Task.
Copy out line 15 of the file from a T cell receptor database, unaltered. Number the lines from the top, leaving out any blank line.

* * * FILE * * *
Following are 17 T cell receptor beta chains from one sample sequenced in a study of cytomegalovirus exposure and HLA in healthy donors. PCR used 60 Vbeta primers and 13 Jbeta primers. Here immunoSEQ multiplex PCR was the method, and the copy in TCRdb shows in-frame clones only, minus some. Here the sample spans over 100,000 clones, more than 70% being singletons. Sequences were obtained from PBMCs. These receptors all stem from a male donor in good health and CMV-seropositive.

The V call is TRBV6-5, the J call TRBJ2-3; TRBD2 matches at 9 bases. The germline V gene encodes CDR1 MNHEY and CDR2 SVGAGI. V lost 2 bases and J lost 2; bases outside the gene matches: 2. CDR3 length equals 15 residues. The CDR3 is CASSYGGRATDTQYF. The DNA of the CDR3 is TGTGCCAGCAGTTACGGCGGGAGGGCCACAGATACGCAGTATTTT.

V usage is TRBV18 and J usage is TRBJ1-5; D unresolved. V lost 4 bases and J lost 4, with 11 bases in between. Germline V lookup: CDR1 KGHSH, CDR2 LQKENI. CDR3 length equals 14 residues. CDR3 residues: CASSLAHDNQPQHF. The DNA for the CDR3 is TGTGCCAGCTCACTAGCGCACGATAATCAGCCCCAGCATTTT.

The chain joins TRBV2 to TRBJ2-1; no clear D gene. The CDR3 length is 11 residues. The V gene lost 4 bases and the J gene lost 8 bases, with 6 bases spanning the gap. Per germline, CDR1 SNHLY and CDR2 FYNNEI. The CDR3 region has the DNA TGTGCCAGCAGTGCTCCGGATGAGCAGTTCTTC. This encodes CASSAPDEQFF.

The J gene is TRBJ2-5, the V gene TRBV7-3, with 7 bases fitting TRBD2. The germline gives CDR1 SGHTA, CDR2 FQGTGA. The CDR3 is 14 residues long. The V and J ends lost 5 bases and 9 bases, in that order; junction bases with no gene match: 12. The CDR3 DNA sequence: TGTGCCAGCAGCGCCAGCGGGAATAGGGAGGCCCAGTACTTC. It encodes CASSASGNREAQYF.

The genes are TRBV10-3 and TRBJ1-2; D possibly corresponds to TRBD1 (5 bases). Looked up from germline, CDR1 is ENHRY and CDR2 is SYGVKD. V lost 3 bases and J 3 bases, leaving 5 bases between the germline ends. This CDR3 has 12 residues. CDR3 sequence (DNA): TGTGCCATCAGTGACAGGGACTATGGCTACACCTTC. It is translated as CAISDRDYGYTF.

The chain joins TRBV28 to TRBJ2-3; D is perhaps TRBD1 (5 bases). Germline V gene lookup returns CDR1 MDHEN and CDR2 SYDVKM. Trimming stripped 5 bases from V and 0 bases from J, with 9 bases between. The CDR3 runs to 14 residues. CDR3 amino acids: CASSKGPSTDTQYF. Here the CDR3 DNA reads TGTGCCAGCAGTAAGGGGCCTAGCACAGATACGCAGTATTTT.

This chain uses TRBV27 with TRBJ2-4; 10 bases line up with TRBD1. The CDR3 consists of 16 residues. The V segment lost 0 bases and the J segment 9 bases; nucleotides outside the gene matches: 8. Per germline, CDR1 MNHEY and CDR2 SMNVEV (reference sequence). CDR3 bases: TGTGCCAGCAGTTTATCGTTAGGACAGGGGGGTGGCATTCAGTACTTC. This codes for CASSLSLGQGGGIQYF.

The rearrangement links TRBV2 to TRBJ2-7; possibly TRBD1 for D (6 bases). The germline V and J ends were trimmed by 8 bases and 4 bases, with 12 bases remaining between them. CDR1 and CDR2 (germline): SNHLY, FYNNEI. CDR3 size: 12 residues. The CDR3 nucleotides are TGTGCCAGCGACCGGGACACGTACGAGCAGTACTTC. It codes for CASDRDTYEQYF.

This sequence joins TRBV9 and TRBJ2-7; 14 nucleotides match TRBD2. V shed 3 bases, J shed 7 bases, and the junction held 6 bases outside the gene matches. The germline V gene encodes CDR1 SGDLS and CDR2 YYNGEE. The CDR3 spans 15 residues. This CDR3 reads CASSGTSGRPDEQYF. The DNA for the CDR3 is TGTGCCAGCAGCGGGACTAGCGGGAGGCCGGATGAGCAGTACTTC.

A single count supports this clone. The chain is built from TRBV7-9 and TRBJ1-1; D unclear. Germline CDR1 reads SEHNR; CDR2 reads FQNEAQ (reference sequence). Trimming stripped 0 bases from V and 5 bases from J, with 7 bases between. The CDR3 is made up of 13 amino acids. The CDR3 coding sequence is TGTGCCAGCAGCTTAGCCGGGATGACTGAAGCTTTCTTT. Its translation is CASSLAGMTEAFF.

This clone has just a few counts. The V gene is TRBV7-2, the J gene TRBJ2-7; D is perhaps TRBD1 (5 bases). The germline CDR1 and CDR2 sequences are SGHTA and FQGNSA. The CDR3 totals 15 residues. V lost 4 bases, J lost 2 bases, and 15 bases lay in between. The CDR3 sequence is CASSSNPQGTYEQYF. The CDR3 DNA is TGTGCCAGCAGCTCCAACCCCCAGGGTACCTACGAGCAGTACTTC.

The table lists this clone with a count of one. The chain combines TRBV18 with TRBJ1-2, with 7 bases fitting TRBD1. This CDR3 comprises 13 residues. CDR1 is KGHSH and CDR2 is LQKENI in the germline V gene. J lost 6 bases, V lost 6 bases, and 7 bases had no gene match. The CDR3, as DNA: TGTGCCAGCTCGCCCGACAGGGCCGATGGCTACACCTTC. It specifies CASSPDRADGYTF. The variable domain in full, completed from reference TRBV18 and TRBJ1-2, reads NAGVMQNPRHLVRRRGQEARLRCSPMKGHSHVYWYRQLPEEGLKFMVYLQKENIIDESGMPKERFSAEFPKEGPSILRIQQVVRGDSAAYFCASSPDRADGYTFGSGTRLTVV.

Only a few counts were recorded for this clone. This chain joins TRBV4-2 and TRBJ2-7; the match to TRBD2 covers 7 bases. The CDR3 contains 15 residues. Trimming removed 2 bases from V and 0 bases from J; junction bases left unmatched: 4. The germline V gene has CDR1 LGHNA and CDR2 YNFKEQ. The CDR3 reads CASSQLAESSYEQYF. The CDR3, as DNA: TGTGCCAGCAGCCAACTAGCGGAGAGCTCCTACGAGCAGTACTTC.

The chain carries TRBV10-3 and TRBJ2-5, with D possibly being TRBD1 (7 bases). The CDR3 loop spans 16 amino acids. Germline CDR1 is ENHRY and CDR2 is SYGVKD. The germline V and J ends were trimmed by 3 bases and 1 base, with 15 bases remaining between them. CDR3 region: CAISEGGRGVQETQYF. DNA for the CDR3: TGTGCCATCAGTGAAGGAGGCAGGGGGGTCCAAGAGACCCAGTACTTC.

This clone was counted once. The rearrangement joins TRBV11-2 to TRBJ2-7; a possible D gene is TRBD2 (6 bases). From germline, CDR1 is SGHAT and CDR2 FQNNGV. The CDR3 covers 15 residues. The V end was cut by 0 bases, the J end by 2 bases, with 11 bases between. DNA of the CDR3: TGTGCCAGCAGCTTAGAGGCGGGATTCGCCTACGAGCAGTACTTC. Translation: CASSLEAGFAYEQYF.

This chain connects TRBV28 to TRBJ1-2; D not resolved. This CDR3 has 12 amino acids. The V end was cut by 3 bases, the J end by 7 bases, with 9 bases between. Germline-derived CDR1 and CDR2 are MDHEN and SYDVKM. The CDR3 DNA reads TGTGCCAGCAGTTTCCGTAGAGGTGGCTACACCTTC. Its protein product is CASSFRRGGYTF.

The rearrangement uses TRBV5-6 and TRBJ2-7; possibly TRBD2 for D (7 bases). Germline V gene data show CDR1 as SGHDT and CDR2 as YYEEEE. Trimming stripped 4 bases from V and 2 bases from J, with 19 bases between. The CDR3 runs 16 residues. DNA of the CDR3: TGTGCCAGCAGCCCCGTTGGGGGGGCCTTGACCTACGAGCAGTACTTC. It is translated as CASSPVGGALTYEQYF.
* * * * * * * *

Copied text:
The chain carries TRBV10-3 and TRBJ2-5, with D possibly being TRBD1 (7 bases). The CDR3 loop spans 16 amino acids. Germline CDR1 is ENHRY and CDR2 is SYGVKD. The germline V and J ends were trimmed by 3 bases and 1 base, with 15 bases remaining between them. CDR3 region: CAISEGGRGVQETQYF. DNA for the CDR3: TGTGCCATCAGTGAAGGAGGCAGGGGGGTCCAAGAGACCCAGTACTTC.